Turning now to FIG. 4, a detonation jet of the explosive charge assembly 50 is described. When the shaped explosive charge 52 is detonated, for example by the propagation of a detonation from the detonator cord to the shaped explosive charge 52, the energy of the detonation is preferably concentrated and/or focused along the explosive focus axis 58 to promote deep penetration, forming a detonation jet 70 indicated by the dotted line. A portion of the first shaped charge liner 54 may form a projectile 72 that is accelerated by the energy of detonation and forms the leading edge of the detonation jet 70 as it penetrates into the subterranean formation 14 creating a perforation and/or tunnel in the subterranean formation 14. It is understood that the denser the material in the first shaped charge liner 54, excluding a small portion near the apex area 60 of the first shaped charge liner 54, the more efficiently and deeply the detonation jet 70 penetrates the subterranean formation 14. The projectile 72 preferably comprises dense material that may penetrate more effectively than less dense material. Another portion of the first shaped charge liner 54 may form a slug 74 that moves more slowly and lags behind the projectile 72. It is thought that the slug 74 does not assist substantially in the penetration of the subterranean formation 14 and instead contributes to fouling the perforation and/or tunnel by plugging flow paths.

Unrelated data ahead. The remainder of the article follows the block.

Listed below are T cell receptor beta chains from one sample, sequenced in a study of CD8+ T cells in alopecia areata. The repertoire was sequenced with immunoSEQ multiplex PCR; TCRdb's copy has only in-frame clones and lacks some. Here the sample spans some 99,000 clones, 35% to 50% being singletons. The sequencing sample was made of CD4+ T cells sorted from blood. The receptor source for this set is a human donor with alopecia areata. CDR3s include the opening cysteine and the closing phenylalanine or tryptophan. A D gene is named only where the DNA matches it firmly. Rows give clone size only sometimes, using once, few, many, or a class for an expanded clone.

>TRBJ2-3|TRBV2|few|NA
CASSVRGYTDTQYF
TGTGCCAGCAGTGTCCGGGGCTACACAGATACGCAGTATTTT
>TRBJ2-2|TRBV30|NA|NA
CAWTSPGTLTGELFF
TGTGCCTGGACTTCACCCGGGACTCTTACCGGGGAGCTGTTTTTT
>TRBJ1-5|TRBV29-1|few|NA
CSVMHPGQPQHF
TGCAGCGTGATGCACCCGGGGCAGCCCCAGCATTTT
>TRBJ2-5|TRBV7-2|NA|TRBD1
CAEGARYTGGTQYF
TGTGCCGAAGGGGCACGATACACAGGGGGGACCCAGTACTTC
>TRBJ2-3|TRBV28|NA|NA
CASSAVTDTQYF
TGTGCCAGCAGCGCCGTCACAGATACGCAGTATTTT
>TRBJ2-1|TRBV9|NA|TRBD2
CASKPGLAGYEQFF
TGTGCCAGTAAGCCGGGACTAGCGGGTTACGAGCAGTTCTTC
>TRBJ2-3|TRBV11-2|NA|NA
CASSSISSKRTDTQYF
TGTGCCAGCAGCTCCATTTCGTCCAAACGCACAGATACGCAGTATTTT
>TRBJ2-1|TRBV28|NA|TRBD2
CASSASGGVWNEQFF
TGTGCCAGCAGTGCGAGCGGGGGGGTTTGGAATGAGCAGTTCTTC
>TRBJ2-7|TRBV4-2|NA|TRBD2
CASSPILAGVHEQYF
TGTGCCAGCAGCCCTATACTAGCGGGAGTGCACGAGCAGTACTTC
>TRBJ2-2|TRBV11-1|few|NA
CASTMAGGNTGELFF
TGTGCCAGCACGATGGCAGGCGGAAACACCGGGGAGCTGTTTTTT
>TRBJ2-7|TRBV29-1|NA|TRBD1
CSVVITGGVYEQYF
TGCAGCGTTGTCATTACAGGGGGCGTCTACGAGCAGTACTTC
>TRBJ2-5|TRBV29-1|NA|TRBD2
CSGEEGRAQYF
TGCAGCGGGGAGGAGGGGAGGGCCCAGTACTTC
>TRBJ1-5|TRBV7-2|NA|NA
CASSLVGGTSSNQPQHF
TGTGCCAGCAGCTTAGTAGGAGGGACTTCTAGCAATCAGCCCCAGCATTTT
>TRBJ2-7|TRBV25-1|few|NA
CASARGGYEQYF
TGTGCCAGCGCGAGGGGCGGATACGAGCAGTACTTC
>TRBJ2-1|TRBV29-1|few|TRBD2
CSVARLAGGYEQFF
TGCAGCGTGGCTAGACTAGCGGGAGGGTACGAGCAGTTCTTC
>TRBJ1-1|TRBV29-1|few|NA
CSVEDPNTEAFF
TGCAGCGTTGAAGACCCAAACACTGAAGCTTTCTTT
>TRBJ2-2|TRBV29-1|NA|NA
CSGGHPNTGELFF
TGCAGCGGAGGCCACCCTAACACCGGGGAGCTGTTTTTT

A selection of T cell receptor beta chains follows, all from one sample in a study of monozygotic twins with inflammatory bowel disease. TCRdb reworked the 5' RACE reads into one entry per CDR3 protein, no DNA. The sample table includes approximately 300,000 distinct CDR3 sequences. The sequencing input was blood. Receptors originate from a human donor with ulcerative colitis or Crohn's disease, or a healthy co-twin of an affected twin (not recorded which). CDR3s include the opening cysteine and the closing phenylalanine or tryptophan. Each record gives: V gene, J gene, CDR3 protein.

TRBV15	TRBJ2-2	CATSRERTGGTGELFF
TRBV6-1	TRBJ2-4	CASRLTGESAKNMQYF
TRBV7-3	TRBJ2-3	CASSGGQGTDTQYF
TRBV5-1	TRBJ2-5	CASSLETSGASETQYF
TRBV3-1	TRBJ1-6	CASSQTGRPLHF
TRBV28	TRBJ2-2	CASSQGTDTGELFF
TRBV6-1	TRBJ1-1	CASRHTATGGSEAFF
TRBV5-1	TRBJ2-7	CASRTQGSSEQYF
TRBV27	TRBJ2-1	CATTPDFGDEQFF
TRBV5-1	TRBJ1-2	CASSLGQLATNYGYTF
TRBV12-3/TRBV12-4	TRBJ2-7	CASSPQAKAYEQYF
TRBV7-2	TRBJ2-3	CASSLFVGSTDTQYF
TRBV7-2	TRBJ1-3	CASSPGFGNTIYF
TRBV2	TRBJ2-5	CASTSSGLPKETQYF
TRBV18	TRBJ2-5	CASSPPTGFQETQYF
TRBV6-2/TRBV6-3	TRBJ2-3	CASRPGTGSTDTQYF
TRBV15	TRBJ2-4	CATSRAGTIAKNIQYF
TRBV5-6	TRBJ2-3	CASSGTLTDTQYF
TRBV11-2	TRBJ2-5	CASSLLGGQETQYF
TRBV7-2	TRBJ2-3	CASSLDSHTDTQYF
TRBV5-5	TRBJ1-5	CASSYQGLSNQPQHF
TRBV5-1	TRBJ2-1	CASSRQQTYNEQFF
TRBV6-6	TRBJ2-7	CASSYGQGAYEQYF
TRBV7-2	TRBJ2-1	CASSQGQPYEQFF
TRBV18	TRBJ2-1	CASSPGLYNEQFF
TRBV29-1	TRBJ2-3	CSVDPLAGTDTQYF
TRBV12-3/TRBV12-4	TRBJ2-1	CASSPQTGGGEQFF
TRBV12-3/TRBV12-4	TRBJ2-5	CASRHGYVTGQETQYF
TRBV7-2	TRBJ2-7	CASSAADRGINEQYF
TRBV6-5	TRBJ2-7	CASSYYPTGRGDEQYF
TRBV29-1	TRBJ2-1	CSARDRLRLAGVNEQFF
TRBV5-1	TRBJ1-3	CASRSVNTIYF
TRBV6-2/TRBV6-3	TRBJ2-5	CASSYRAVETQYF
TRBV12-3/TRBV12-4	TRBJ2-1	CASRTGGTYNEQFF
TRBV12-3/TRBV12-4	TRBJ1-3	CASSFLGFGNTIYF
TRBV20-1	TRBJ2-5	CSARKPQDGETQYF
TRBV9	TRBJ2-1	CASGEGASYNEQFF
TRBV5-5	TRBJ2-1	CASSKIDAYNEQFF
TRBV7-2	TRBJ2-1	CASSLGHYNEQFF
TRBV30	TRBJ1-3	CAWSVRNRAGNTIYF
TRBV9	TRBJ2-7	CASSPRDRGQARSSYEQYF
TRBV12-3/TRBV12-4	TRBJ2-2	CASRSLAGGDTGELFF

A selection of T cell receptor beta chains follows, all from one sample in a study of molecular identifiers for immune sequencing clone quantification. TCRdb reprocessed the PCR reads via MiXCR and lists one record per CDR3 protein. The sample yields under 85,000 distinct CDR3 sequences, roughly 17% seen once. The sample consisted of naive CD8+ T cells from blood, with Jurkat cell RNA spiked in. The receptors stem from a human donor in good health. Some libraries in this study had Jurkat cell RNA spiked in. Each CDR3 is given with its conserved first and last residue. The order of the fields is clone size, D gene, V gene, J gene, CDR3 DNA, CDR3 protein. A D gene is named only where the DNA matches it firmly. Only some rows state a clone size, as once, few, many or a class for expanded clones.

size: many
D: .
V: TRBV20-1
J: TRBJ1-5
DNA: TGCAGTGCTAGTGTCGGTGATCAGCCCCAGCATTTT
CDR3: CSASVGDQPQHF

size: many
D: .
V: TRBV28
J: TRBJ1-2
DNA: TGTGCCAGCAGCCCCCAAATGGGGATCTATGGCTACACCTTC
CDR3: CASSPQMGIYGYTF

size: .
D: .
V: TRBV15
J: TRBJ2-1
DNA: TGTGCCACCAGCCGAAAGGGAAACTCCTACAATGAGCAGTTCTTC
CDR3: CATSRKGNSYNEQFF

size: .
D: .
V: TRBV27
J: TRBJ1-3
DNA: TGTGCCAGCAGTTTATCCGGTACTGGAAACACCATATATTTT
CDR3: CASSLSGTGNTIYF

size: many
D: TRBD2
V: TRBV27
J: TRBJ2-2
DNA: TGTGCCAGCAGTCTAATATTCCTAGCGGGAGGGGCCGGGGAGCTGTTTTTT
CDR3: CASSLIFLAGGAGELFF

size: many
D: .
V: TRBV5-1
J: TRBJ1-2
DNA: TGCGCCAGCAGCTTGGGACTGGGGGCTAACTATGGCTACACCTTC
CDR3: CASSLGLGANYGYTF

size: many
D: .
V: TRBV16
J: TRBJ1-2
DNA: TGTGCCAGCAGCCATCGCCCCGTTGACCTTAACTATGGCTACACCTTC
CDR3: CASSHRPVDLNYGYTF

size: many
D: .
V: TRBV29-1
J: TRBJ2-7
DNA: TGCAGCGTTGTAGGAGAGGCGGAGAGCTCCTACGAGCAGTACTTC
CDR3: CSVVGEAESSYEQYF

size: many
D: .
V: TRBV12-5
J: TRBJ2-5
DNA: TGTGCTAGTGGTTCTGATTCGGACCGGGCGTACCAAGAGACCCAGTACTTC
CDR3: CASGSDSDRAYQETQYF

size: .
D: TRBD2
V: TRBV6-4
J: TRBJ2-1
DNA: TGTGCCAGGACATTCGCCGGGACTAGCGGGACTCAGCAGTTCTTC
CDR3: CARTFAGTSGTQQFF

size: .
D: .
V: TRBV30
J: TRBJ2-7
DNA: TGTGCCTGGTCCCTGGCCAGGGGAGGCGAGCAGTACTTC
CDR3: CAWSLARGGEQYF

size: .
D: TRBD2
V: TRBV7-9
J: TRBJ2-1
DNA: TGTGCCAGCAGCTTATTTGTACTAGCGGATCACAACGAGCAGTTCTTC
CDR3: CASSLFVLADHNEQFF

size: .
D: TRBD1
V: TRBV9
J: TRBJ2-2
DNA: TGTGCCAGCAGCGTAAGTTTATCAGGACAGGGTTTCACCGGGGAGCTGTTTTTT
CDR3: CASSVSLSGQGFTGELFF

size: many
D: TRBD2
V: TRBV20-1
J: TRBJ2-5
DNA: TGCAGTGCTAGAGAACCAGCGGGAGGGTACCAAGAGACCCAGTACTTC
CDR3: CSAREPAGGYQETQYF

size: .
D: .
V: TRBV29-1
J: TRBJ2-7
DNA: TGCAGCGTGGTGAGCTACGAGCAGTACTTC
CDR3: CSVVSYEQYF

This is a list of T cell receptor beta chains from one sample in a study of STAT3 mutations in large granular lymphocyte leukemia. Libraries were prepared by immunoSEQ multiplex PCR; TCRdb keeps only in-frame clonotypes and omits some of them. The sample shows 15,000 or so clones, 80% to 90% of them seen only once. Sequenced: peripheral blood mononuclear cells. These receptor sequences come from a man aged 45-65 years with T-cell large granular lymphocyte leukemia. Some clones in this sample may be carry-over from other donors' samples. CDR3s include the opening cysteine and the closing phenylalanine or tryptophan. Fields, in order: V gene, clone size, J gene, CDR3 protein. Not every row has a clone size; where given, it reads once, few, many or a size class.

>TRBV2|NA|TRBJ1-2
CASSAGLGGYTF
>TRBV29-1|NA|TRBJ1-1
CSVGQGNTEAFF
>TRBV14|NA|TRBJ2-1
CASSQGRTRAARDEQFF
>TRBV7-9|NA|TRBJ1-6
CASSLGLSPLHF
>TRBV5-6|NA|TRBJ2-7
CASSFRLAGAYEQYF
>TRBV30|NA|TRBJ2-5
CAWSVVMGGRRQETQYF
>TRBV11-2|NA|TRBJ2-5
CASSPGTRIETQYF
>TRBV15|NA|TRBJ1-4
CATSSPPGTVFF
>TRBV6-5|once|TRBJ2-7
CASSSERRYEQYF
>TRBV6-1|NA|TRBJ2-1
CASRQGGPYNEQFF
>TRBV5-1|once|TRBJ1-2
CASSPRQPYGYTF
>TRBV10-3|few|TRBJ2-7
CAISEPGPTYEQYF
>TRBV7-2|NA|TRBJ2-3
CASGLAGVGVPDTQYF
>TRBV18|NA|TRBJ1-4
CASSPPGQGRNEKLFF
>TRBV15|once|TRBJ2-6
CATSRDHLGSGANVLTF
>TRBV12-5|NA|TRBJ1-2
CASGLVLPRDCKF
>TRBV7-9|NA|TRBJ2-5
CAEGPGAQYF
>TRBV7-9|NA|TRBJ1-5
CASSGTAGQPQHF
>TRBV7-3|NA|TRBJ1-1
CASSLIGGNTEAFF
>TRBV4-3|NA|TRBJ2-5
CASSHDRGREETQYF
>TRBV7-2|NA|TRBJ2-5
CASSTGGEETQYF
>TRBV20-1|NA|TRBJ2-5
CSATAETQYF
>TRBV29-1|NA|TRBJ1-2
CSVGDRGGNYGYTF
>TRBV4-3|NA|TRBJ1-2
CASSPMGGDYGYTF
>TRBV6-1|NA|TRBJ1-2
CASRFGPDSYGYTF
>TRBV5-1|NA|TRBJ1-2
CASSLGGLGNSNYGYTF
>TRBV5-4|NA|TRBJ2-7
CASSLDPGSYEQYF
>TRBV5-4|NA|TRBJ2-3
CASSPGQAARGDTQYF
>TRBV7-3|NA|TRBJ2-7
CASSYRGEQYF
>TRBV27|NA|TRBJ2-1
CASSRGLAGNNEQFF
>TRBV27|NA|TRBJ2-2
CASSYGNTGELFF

One skilled in the art would appreciate that deep-penetrating liners share one or more characteristics and can be distinguished from other liners that are not intended for deep penetration applications. For example, a conical shaped or truncated conical shaped liner having a sharp apex angle or a narrow inside angle promotes deeper penetration versus a curved shaped liner, such as a half-egg shaped liner, or a shaped liner having a large radius at the apex. Likewise, deep-penetrating liners may be composed at least partly of dense materials, for example materials denser than 10 grams per cubic centimeter (g/cc), for example tungsten, tantalum, depleted uranium, gold, and other dense materials. It will be appreciated that such dense materials are more costly than lower density materials and hence would not likely be employed when deep penetration is not a design objective. Liners composed of powdered materials may be associated with deep penetration applications, while often other liners not intended for deep penetration may have liners stamped out of sheet metal.